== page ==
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Solar water heating

Solar water heating systems, or 'solar thermal' systems, use free heat from the sun to warm domestic hot water. A conventional boiler or immersion heater can be used to make the water hotter, or to provide hot water when solar energy is unavailable.

The benefits of solar water heating

  • Hot water throughout the year. The system works all year round, though you'll need to heat the water further with a boiler or immersion heater during the winter months.
  • Reduced energy bills. Sunlight is free, so once you've paid for the initial installation your hot water costs will be reduced.
  • Lower carbon footprint. Solar hot water is a green, renewable heating system and can reduce your carbon dioxide emissions.

How do solar water heating systems work?

Solar water heating systems use solar panels, called collectors, fitted to your roof. These collect heat from the sun and use it to heat up water that is stored in a hot water cylinder. A boiler or immersion heater can be used as a back up to heat the water further to reach the temperature you want.

There are two types of solar water heating panels:

  1. Evacuated tubes - a bank of glass tubes mounted on the roof tiles.
  2. Flat plate collectors, which can be fixed on the roof tiles or integrated into the roof.


Larger solar panels can also be arranged to provide some contribution to heating your home as well. However, the amount of heat provided is generally very small and it is not normally considered worthwhile.

Is solar water heating right for your home?

Things to consider


  • Do you have a sunny place to put solar panels? You'll need around five square metres of roof space which faces East to West through South and receives direct sunlight for the main part of the day. The panels don't have to be mounted on a roof however. They can be fixed to a frame on a flat roof or hang from a wall.
  • Do you have space for a larger, or an extra, hot water cylinder? If a dedicated solar cylinder is not already installed then you will usually need to replace the existing cylinder, or add a dedicated cylinder with a solar heating coil.
  • Is your current boiler compatible with solar water heating? Most conventional boiler and hot water cylinder systems are compatible with solar water heating. If your boiler is a combination boiler (combi) and you don't currently have a hot water tank, a solar hot water system may not be compatible.

A competent accredited installer will be able to assess your home and help you choose the best setup to meet your needs.

Find out about planning permission and making the most of your solar hot water system.

Costs, savings and financial support


The cost of installing a typical solar water heating system is £4,000 - £5,000 (including VAT at 5 per cent for 3.6m2 system). Savings are moderate - the system can provide most of your hot water in the summer, but much less during colder weather.


Solar water heating systems can achieve savings on your energy bills. Based on the results of a field trial, we conducted across a range of household and system sizes, typical savings from a well-installed and properly used system are £60 per year when replacing gas heating and £70 per year when replacing electric immersion heating. Savings will vary from user to user.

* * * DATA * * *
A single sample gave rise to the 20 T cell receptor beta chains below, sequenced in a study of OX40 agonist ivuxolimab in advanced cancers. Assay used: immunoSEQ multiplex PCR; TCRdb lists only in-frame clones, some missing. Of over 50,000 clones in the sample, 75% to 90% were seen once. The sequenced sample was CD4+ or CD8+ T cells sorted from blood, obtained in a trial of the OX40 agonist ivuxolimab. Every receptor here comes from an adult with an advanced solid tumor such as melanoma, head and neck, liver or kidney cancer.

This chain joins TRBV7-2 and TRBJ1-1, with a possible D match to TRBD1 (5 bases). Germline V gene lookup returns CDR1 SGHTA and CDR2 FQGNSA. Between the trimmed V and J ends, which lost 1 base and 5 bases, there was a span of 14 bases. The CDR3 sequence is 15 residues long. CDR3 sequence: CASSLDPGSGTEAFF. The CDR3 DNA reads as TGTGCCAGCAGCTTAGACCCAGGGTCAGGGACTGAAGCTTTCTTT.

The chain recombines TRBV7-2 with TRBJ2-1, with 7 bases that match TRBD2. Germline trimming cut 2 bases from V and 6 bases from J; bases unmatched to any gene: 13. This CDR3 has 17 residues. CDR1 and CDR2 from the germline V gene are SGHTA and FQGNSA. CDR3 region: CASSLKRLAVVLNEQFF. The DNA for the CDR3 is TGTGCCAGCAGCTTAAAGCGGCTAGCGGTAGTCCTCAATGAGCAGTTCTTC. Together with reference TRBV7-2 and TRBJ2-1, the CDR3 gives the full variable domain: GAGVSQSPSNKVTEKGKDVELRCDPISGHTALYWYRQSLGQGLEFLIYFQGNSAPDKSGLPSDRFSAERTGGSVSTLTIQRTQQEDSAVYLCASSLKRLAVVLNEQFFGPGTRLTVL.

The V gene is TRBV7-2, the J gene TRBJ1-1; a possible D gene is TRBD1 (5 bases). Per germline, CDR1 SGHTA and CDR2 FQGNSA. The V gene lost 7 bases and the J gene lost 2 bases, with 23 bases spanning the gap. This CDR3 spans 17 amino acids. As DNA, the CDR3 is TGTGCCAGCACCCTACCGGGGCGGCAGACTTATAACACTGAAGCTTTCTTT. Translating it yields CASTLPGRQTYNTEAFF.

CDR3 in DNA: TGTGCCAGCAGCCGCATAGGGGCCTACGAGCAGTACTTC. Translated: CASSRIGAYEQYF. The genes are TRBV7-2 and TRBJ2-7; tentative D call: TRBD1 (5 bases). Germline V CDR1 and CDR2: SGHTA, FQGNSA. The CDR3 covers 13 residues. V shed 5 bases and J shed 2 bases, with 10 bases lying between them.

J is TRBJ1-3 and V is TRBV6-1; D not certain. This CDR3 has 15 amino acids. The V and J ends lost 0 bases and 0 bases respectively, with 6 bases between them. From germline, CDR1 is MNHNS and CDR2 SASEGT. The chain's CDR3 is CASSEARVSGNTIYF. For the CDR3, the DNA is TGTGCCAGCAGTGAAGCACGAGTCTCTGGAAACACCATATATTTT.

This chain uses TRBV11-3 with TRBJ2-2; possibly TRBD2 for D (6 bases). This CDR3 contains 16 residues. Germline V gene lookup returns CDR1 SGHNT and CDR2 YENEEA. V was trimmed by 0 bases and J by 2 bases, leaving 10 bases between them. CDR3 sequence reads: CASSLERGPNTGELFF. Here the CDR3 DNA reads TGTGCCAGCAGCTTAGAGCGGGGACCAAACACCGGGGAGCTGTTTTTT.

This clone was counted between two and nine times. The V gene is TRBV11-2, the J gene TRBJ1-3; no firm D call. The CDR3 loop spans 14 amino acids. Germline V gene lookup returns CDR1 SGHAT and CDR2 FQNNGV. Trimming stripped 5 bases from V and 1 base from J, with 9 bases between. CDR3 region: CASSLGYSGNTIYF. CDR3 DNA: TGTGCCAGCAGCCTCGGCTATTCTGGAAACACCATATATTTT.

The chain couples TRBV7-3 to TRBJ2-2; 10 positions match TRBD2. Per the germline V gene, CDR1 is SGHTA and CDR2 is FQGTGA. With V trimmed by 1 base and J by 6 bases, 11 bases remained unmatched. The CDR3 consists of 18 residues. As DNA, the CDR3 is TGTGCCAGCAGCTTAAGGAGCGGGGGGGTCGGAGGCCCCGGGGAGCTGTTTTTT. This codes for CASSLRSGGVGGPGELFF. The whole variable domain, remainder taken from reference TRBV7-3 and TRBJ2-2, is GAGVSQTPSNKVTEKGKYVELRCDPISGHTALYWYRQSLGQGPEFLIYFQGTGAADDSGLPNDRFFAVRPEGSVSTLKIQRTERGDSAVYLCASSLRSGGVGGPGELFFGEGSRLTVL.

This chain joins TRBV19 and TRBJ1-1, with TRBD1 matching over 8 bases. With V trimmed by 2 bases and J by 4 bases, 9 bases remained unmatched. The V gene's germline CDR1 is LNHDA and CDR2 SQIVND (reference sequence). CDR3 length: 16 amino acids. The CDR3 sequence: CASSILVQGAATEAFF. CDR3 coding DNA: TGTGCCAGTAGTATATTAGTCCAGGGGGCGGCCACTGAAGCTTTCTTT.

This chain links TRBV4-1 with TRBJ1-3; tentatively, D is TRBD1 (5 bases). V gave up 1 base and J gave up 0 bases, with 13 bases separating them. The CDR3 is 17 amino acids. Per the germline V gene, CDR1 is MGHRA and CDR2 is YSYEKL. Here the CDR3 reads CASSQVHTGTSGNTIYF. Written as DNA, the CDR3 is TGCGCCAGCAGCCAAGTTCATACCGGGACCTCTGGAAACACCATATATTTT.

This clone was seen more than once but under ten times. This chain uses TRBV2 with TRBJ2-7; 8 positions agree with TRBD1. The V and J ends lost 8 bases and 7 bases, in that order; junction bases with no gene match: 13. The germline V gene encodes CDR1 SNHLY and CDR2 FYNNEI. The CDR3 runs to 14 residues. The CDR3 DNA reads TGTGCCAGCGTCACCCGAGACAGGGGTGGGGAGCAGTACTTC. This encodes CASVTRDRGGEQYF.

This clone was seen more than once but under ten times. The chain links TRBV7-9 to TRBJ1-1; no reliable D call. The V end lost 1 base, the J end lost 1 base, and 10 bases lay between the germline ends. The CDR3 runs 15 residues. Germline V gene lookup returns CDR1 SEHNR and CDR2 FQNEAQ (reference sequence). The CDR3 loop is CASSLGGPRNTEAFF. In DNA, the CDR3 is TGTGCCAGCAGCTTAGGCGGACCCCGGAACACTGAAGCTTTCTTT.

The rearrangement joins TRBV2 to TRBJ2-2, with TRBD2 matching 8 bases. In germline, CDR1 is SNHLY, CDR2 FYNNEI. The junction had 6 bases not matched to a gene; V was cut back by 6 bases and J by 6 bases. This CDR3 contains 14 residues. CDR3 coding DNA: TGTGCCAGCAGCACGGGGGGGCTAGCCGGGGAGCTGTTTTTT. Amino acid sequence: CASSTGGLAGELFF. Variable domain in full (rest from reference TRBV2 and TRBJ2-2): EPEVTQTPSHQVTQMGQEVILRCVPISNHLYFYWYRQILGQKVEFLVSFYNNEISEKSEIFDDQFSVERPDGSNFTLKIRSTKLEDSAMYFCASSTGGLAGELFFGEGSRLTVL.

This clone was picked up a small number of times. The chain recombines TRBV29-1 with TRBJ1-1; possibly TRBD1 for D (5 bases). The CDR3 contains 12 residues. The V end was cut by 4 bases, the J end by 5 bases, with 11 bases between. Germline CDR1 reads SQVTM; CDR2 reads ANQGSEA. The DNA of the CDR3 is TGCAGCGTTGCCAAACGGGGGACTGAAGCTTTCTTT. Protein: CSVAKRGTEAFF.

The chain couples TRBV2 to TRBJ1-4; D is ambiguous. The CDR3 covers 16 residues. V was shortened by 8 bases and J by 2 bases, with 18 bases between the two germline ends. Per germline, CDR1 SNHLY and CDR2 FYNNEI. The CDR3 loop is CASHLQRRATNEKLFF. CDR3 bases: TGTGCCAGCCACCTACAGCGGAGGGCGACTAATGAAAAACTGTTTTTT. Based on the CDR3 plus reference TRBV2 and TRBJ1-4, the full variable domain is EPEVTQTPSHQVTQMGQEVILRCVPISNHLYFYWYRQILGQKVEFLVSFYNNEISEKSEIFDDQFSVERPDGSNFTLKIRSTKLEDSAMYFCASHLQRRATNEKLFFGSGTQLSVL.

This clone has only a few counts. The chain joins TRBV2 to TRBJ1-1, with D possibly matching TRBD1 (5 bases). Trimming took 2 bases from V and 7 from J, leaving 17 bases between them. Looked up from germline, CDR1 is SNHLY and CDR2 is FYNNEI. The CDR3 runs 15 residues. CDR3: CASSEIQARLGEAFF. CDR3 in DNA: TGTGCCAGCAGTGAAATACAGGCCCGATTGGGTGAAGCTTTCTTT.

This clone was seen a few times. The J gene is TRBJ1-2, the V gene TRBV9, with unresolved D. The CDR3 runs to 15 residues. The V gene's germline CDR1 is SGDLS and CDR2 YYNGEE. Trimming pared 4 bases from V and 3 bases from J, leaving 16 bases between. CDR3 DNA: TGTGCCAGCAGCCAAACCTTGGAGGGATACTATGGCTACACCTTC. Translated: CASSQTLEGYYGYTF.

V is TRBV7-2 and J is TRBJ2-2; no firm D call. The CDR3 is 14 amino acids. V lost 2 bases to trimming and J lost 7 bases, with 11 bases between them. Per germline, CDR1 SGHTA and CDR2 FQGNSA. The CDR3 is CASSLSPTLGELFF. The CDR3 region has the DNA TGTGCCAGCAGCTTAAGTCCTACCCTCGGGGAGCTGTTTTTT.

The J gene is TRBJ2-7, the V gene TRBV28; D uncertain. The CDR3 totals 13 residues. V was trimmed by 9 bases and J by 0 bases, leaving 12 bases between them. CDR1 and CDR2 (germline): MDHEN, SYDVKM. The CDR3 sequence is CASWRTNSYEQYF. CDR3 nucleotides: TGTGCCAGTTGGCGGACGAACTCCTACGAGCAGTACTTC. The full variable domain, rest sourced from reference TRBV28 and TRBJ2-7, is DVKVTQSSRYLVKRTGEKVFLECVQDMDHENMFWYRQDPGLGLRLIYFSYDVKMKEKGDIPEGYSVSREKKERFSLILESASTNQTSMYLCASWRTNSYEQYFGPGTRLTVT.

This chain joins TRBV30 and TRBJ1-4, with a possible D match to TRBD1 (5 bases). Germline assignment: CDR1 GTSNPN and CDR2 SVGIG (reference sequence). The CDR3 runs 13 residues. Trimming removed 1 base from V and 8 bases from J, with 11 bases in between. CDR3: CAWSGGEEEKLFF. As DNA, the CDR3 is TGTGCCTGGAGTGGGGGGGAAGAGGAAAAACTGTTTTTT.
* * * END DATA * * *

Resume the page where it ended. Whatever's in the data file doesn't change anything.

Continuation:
Existing system

Fuel bill savings (£/year)

Carbon dioxide savings (kgCO2/year)



295 kg



410 kg



660 kg



205 kg



340 kg

Financial support

You may be able to receive payments for the heat you generate from a solar water heating system through the UK Government’s Renewable Heat Incentive (RHI).

Household size

Assumed system size

Renewable Heat Incentive (RHI) payment (£/year)

1 April 2020 to 30 June 2020

 2 person household

 2 m2


 3 person household

 3 m2


 4 person household

 4 m2


 5 person household

 6 m2


 6 person household

 6 m2


Find out more about how we made these calculations.


Maintenance costs for solar water heating systems are generally very low.

Most solar water heating systems come with a five-year or ten-year warranty and require little maintenance.

Once fitted your installer should leave written details of any maintenance checks that you can carry out from time to time to ensure everything is working properly.

Perhaps the most important thing for you to check for is whether there are any leaks.

Leaks of anti-freeze will produce a strong smell (even if you can’t see any liquid). If you notice this, you should contact your installer.

If you are not getting hot water or the solar pipework is cold when the pump is running on warm, sunny days then you should contact your installer.

For peace of mind some installation companies offer an annual service check.

You should have your system checked more thoroughly by an accredited installer every 3-7 years, or as specified by your installer.

It is likely that after this period of time, the anti-freeze that is used to protect your system in the winter months will need to topped up or be replaced as it breaks down over time reducing the performance of your system.

Anti-freeze lasts better if the solar water system is used throughout the year and not left unused during the warmest weeks of the year.

Choosing an installer and system

Our 'installing renewables' web page covers the key points you need to consider when installing a renewable system, including what to look for when choosing an installer or product.